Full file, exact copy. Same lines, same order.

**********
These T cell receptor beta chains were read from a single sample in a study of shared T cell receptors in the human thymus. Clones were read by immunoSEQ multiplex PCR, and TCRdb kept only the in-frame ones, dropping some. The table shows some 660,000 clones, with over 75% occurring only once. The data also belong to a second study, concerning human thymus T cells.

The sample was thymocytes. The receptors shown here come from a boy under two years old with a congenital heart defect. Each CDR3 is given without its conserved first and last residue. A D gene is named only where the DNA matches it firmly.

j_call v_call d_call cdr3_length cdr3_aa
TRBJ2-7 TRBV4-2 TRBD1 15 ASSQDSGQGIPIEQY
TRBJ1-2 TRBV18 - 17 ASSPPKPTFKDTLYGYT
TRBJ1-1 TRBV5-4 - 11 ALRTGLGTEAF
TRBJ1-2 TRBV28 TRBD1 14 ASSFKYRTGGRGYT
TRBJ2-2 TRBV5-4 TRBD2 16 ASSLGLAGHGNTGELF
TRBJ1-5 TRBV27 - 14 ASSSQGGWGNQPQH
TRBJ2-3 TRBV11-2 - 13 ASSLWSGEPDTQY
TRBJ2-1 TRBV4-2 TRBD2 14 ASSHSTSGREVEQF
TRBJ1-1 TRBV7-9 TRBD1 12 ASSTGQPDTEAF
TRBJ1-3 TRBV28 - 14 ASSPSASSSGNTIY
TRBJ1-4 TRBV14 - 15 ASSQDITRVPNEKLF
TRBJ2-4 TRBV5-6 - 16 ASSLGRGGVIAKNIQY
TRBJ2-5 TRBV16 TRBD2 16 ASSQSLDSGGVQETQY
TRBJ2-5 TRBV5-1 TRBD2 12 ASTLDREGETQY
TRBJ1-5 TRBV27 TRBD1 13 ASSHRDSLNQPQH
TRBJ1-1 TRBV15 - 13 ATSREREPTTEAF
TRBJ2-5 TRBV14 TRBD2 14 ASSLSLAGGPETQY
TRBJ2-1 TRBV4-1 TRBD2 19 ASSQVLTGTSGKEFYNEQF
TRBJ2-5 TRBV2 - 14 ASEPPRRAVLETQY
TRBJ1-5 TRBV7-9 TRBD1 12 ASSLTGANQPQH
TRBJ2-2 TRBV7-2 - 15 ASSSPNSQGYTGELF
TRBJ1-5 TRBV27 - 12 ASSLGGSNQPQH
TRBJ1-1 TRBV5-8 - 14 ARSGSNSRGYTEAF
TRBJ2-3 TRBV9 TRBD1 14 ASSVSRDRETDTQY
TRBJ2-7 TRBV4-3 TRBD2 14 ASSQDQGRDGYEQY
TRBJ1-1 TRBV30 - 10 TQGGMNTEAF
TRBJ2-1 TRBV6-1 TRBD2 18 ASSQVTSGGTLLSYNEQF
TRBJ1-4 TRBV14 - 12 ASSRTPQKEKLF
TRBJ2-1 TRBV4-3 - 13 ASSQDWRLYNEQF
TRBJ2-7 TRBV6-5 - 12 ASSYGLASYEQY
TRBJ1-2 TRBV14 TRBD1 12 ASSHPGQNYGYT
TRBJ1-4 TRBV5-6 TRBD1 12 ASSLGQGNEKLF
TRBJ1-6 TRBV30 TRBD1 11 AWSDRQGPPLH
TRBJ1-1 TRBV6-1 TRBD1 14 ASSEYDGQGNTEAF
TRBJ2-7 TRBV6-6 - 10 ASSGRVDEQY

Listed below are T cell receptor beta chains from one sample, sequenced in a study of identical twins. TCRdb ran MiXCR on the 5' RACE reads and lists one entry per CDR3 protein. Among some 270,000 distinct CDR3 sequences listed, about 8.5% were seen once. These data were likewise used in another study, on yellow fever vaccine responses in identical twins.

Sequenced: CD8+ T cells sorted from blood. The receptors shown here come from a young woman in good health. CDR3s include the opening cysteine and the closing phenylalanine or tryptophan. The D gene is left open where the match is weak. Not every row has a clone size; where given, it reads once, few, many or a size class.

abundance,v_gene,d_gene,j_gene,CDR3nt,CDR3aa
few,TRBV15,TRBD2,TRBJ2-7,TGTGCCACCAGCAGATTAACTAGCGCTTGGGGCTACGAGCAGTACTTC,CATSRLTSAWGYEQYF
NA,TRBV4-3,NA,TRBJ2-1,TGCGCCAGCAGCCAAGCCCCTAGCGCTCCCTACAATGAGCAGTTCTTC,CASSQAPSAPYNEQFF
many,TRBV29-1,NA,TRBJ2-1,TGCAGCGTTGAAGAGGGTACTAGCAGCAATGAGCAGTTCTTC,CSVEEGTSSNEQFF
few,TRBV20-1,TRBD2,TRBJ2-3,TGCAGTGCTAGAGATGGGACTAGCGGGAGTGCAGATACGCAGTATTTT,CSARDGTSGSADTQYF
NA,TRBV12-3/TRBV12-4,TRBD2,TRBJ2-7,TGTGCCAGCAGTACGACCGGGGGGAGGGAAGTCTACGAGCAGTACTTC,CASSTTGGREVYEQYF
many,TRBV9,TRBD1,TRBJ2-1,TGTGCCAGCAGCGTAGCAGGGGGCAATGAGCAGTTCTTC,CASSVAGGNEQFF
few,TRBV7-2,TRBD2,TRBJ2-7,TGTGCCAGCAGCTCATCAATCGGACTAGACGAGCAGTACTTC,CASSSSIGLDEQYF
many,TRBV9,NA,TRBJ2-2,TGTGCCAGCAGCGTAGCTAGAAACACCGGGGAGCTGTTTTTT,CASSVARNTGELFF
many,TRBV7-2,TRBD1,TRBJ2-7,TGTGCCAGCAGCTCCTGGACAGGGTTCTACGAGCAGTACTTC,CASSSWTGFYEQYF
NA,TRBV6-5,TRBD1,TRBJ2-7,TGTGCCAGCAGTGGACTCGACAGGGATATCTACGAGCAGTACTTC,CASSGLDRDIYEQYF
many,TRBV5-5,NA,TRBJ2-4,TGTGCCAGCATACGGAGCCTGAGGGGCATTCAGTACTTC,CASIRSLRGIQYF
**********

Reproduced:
These T cell receptor beta chains were read from a single sample in a study of shared T cell receptors in the human thymus. Clones were read by immunoSEQ multiplex PCR, and TCRdb kept only the in-frame ones, dropping some. The table shows some 660,000 clones, with over 75% occurring only once. The data also belong to a second study, concerning human thymus T cells.

The sample was thymocytes. The receptors shown here come from a boy under two years old with a congenital heart defect. Each CDR3 is given without its conserved first and last residue. A D gene is named only where the DNA matches it firmly.

j_call v_call d_call cdr3_length cdr3_aa
TRBJ2-7 TRBV4-2 TRBD1 15 ASSQDSGQGIPIEQY
TRBJ1-2 TRBV18 - 17 ASSPPKPTFKDTLYGYT
TRBJ1-1 TRBV5-4 - 11 ALRTGLGTEAF
TRBJ1-2 TRBV28 TRBD1 14 ASSFKYRTGGRGYT
TRBJ2-2 TRBV5-4 TRBD2 16 ASSLGLAGHGNTGELF
TRBJ1-5 TRBV27 - 14 ASSSQGGWGNQPQH
TRBJ2-3 TRBV11-2 - 13 ASSLWSGEPDTQY
TRBJ2-1 TRBV4-2 TRBD2 14 ASSHSTSGREVEQF
TRBJ1-1 TRBV7-9 TRBD1 12 ASSTGQPDTEAF
TRBJ1-3 TRBV28 - 14 ASSPSASSSGNTIY
TRBJ1-4 TRBV14 - 15 ASSQDITRVPNEKLF
TRBJ2-4 TRBV5-6 - 16 ASSLGRGGVIAKNIQY
TRBJ2-5 TRBV16 TRBD2 16 ASSQSLDSGGVQETQY
TRBJ2-5 TRBV5-1 TRBD2 12 ASTLDREGETQY
TRBJ1-5 TRBV27 TRBD1 13 ASSHRDSLNQPQH
TRBJ1-1 TRBV15 - 13 ATSREREPTTEAF
TRBJ2-5 TRBV14 TRBD2 14 ASSLSLAGGPETQY
TRBJ2-1 TRBV4-1 TRBD2 19 ASSQVLTGTSGKEFYNEQF
TRBJ2-5 TRBV2 - 14 ASEPPRRAVLETQY
TRBJ1-5 TRBV7-9 TRBD1 12 ASSLTGANQPQH
TRBJ2-2 TRBV7-2 - 15 ASSSPNSQGYTGELF
TRBJ1-5 TRBV27 - 12 ASSLGGSNQPQH
TRBJ1-1 TRBV5-8 - 14 ARSGSNSRGYTEAF
TRBJ2-3 TRBV9 TRBD1 14 ASSVSRDRETDTQY
TRBJ2-7 TRBV4-3 TRBD2 14 ASSQDQGRDGYEQY
TRBJ1-1 TRBV30 - 10 TQGGMNTEAF
TRBJ2-1 TRBV6-1 TRBD2 18 ASSQVTSGGTLLSYNEQF
TRBJ1-4 TRBV14 - 12 ASSRTPQKEKLF
TRBJ2-1 TRBV4-3 - 13 ASSQDWRLYNEQF
TRBJ2-7 TRBV6-5 - 12 ASSYGLASYEQY
TRBJ1-2 TRBV14 TRBD1 12 ASSHPGQNYGYT
TRBJ1-4 TRBV5-6 TRBD1 12 ASSLGQGNEKLF
TRBJ1-6 TRBV30 TRBD1 11 AWSDRQGPPLH
TRBJ1-1 TRBV6-1 TRBD1 14 ASSEYDGQGNTEAF
TRBJ2-7 TRBV6-6 - 10 ASSGRVDEQY

Listed below are T cell receptor beta chains from one sample, sequenced in a study of identical twins. TCRdb ran MiXCR on the 5' RACE reads and lists one entry per CDR3 protein. Among some 270,000 distinct CDR3 sequences listed, about 8.5% were seen once. These data were likewise used in another study, on yellow fever vaccine responses in identical twins.

Sequenced: CD8+ T cells sorted from blood. The receptors shown here come from a young woman in good health. CDR3s include the opening cysteine and the closing phenylalanine or tryptophan. The D gene is left open where the match is weak. Not every row has a clone size; where given, it reads once, few, many or a size class.

abundance,v_gene,d_gene,j_gene,CDR3nt,CDR3aa
few,TRBV15,TRBD2,TRBJ2-7,TGTGCCACCAGCAGATTAACTAGCGCTTGGGGCTACGAGCAGTACTTC,CATSRLTSAWGYEQYF
NA,TRBV4-3,NA,TRBJ2-1,TGCGCCAGCAGCCAAGCCCCTAGCGCTCCCTACAATGAGCAGTTCTTC,CASSQAPSAPYNEQFF
many,TRBV29-1,NA,TRBJ2-1,TGCAGCGTTGAAGAGGGTACTAGCAGCAATGAGCAGTTCTTC,CSVEEGTSSNEQFF
few,TRBV20-1,TRBD2,TRBJ2-3,TGCAGTGCTAGAGATGGGACTAGCGGGAGTGCAGATACGCAGTATTTT,CSARDGTSGSADTQYF
NA,TRBV12-3/TRBV12-4,TRBD2,TRBJ2-7,TGTGCCAGCAGTACGACCGGGGGGAGGGAAGTCTACGAGCAGTACTTC,CASSTTGGREVYEQYF
many,TRBV9,TRBD1,TRBJ2-1,TGTGCCAGCAGCGTAGCAGGGGGCAATGAGCAGTTCTTC,CASSVAGGNEQFF
few,TRBV7-2,TRBD2,TRBJ2-7,TGTGCCAGCAGCTCATCAATCGGACTAGACGAGCAGTACTTC,CASSSSIGLDEQYF
many,TRBV9,NA,TRBJ2-2,TGTGCCAGCAGCGTAGCTAGAAACACCGGGGAGCTGTTTTTT,CASSVARNTGELFF
many,TRBV7-2,TRBD1,TRBJ2-7,TGTGCCAGCAGCTCCTGGACAGGGTTCTACGAGCAGTACTTC,CASSSWTGFYEQYF
NA,TRBV6-5,TRBD1,TRBJ2-7,TGTGCCAGCAGTGGACTCGACAGGGATATCTACGAGCAGTACTTC,CASSGLDRDIYEQYF
many,TRBV5-5,NA,TRBJ2-4,TGTGCCAGCATACGGAGCCTGAGGGGCATTCAGTACTTC,CASIRSLRGIQYF